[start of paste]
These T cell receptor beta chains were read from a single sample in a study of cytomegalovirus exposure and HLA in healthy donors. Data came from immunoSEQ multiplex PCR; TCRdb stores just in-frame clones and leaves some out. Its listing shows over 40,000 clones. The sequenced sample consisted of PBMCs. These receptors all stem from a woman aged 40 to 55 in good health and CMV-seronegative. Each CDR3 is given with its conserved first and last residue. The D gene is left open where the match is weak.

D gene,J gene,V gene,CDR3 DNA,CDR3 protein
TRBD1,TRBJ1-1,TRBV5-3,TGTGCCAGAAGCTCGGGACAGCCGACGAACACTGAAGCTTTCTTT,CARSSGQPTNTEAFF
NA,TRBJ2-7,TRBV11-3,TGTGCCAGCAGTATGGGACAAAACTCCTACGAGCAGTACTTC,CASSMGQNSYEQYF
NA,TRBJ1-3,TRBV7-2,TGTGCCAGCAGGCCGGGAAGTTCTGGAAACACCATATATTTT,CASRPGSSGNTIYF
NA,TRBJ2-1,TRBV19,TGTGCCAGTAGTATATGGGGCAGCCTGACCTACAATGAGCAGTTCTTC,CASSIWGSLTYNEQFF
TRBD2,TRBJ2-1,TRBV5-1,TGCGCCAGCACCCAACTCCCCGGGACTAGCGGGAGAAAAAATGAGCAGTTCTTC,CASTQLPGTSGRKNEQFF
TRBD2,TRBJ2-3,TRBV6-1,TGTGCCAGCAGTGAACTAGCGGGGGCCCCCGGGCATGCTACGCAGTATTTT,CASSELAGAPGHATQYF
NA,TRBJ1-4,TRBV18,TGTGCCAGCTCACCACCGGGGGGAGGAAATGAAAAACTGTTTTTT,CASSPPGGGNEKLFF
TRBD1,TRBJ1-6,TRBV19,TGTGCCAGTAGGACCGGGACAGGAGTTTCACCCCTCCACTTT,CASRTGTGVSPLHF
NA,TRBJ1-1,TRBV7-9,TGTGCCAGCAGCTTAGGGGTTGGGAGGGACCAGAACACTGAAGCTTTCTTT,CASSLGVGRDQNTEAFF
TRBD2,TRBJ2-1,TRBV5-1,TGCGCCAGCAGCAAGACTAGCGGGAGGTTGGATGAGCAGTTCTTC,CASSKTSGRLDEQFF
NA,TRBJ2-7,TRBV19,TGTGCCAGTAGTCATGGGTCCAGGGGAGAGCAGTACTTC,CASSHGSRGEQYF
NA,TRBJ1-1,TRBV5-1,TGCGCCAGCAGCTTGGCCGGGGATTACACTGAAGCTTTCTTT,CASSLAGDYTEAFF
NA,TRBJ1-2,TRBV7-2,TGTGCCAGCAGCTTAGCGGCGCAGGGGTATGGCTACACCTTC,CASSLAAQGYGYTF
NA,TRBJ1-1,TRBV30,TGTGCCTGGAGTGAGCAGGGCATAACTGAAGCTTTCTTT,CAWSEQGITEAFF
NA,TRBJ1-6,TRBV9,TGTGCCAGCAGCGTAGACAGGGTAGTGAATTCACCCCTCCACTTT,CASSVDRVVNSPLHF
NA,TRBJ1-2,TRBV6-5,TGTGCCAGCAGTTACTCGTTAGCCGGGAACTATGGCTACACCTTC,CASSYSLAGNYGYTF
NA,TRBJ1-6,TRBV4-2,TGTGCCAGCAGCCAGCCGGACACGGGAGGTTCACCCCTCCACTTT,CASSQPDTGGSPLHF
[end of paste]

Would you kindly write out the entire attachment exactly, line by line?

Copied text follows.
These T cell receptor beta chains were read from a single sample in a study of cytomegalovirus exposure and HLA in healthy donors. Data came from immunoSEQ multiplex PCR; TCRdb stores just in-frame clones and leaves some out. Its listing shows over 40,000 clones. The sequenced sample consisted of PBMCs. These receptors all stem from a woman aged 40 to 55 in good health and CMV-seronegative. Each CDR3 is given with its conserved first and last residue. The D gene is left open where the match is weak.

D gene,J gene,V gene,CDR3 DNA,CDR3 protein
TRBD1,TRBJ1-1,TRBV5-3,TGTGCCAGAAGCTCGGGACAGCCGACGAACACTGAAGCTTTCTTT,CARSSGQPTNTEAFF
NA,TRBJ2-7,TRBV11-3,TGTGCCAGCAGTATGGGACAAAACTCCTACGAGCAGTACTTC,CASSMGQNSYEQYF
NA,TRBJ1-3,TRBV7-2,TGTGCCAGCAGGCCGGGAAGTTCTGGAAACACCATATATTTT,CASRPGSSGNTIYF
NA,TRBJ2-1,TRBV19,TGTGCCAGTAGTATATGGGGCAGCCTGACCTACAATGAGCAGTTCTTC,CASSIWGSLTYNEQFF
TRBD2,TRBJ2-1,TRBV5-1,TGCGCCAGCACCCAACTCCCCGGGACTAGCGGGAGAAAAAATGAGCAGTTCTTC,CASTQLPGTSGRKNEQFF
TRBD2,TRBJ2-3,TRBV6-1,TGTGCCAGCAGTGAACTAGCGGGGGCCCCCGGGCATGCTACGCAGTATTTT,CASSELAGAPGHATQYF
NA,TRBJ1-4,TRBV18,TGTGCCAGCTCACCACCGGGGGGAGGAAATGAAAAACTGTTTTTT,CASSPPGGGNEKLFF
TRBD1,TRBJ1-6,TRBV19,TGTGCCAGTAGGACCGGGACAGGAGTTTCACCCCTCCACTTT,CASRTGTGVSPLHF
NA,TRBJ1-1,TRBV7-9,TGTGCCAGCAGCTTAGGGGTTGGGAGGGACCAGAACACTGAAGCTTTCTTT,CASSLGVGRDQNTEAFF
TRBD2,TRBJ2-1,TRBV5-1,TGCGCCAGCAGCAAGACTAGCGGGAGGTTGGATGAGCAGTTCTTC,CASSKTSGRLDEQFF
NA,TRBJ2-7,TRBV19,TGTGCCAGTAGTCATGGGTCCAGGGGAGAGCAGTACTTC,CASSHGSRGEQYF
NA,TRBJ1-1,TRBV5-1,TGCGCCAGCAGCTTGGCCGGGGATTACACTGAAGCTTTCTTT,CASSLAGDYTEAFF
NA,TRBJ1-2,TRBV7-2,TGTGCCAGCAGCTTAGCGGCGCAGGGGTATGGCTACACCTTC,CASSLAAQGYGYTF
NA,TRBJ1-1,TRBV30,TGTGCCTGGAGTGAGCAGGGCATAACTGAAGCTTTCTTT,CAWSEQGITEAFF
NA,TRBJ1-6,TRBV9,TGTGCCAGCAGCGTAGACAGGGTAGTGAATTCACCCCTCCACTTT,CASSVDRVVNSPLHF
NA,TRBJ1-2,TRBV6-5,TGTGCCAGCAGTTACTCGTTAGCCGGGAACTATGGCTACACCTTC,CASSYSLAGNYGYTF
NA,TRBJ1-6,TRBV4-2,TGTGCCAGCAGCCAGCCGGACACGGGAGGTTCACCCCTCCACTTT,CASSQPDTGGSPLHF